Selection of items for the CDI Short Form

The relationship between the 55 CDI items and clinical status, and Rasch fit statistics, are presented in Table 3. Within each CDI subscale we highlighted the two highest item-clinical status Spearman correlation coefficients with the items chosen for the CDI-SF denoted with an asterisk. With some subscales, item selection was clearly indicated with consistently high correlations with all or most clinical status measures and acceptable Rasch psychometric characteristics. For example, in the Disconnection and Hopelessness subscale, the items “feeling lonely” and “withdrawing from people” highly correlated on all four of the clinical status measures and had good Rasch fit. In other subscales the item selection decision was less clear cut. For example, in the Fear and Uncertainty subscale the item “Thinking that I am not the person that I used to be” was a strong candidate for short form selection with little to separate that item in terms of clinical status correlations and Rasch fit from “Thinking I will never be the same again”. In this specific case we chose the latter item based on clinical experience in consultation with our Clinical Expert Committee. In some instances, non-selection in terms of relationship with clinical status was vindicated with reference to Rasch fit. For example, in the Cognitive Challenges subscale, “Having difficulty making decisions” had relatively strong correlations with clinical status, but not the highest, and had relatively poor Rasch infit, outfit and larger DIF indicating unsuitability for selection in the CDI-SF. The final 12-item CDI-SF is presented in Additional file 1. With the current sample of cardiac patients, the CDI-SF had a mean score of 9.2 (sd = 7.9) (range 0 to 36) and mean standardized score (out of 100) of 25.7 (sd = 22.0). Internal consistency was good with a Chronbach Alpha of 0.90.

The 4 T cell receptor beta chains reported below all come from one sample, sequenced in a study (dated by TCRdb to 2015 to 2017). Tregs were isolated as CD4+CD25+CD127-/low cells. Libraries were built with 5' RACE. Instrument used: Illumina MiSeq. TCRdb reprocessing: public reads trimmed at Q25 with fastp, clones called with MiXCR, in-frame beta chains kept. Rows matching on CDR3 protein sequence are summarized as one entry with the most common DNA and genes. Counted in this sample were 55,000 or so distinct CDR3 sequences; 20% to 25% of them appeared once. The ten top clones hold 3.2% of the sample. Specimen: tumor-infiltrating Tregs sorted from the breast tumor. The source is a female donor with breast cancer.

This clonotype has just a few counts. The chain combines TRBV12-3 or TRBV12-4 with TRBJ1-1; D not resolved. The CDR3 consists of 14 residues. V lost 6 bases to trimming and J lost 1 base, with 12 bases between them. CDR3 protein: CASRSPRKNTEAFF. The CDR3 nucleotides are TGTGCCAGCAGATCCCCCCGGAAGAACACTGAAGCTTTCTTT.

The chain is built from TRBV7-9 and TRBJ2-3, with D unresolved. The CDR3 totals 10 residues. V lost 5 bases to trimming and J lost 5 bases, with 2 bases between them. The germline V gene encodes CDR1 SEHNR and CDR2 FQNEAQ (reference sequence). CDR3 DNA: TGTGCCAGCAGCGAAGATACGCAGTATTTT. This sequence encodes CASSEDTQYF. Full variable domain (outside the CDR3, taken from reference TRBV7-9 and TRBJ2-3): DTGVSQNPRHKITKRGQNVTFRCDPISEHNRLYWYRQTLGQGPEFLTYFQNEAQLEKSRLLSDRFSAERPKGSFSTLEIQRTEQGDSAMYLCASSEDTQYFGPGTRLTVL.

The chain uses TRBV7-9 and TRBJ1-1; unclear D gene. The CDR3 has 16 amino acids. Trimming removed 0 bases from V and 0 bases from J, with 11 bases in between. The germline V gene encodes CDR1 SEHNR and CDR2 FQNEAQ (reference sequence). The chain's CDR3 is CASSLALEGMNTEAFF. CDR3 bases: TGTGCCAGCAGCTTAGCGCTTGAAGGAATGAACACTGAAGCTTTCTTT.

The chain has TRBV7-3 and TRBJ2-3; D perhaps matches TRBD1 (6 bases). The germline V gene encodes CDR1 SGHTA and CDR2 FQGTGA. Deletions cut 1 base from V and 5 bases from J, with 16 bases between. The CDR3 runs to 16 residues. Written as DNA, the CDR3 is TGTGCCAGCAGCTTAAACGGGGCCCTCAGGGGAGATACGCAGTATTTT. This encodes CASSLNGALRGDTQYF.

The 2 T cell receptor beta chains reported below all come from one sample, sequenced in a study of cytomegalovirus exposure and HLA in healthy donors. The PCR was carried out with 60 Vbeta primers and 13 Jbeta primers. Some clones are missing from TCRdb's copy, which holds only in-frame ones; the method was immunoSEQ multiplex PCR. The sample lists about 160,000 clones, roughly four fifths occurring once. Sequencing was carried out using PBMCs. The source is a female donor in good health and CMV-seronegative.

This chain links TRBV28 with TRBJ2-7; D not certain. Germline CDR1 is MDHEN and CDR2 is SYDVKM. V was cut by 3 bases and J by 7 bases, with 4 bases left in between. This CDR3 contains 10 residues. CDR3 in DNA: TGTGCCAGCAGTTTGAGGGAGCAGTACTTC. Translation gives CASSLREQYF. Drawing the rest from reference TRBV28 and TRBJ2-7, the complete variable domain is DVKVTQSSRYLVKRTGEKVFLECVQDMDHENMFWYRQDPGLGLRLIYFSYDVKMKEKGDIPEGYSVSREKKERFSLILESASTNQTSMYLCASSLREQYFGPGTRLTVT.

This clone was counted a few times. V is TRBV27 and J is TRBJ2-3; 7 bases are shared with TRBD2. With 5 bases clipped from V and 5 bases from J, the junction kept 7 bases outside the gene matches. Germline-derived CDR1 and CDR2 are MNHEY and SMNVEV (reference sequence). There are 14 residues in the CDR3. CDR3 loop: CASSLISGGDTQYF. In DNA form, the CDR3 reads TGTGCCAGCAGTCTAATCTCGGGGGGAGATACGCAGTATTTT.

Table 3 CDI item relationship with clinical status and Rasch psychometric characteristics

Construct validity

The Spearman correlation coefficients between the CDI-SF, the CDI and other clinical status measures are presented in Table 4. There was a very high positive correlation between the short and long forms of the CDI (r = 0.96, p < 0.001). Evidence of convergent validity was confirmed with strong positive correlations of the CDI-SF with the three clinical status measures, highest with the K6. The CDI-SF correlated strongly with the distress, anxiety, and depression thermometers, and only moderately with the Anger and COVID-19 thermometers, supporting its discriminant validity.

Table 4 Spearman correlation coefficients and significance between key variables (N = 393)

Screening utility and recommended clinical cutoff of the CDI-SF

The CDI-SF performed well in diagnostic predictability using the K6 validated cutoff of ≥ 18 as the reference variable (Area Under Curve: AUC = 0.913 (95% CI: 0.88 to 0.94)) (See Fig. 1). The optimal cutoff that minimises misclassification was a CDI-SF score of ≥ 13 (see Fig. 2). The cutoff of ≥ 13 was also selected using the method that checks the sensitivity and specificity that is closest to the value of the area under the ROC curve [25]. Detailed sensitivity, specificity, and likelihood ratio values are presented in Additional file 2. At the recommended CDI-SF cutoff score of ≥ 13 there is both acceptable sensitivity (84.8%) and specificity (80.5%) with a LR + of 4.8 and LR- of 0.2. The mean scores of clinical status measures by the recommended CDI-SF clinical cutoff are presented in Table 2. Those respondents who were deemed to be distressed were significantly more likely to be female and score higher on all the clinical status measures.

Fig. 1
figure 1

Receiver operating characteristics curve for CDI-SF scores using the Kessler K6 as the reference variable (clinical cutoff of ≥ 18 indicated probable serious mental illness)

Fig. 2
figure 2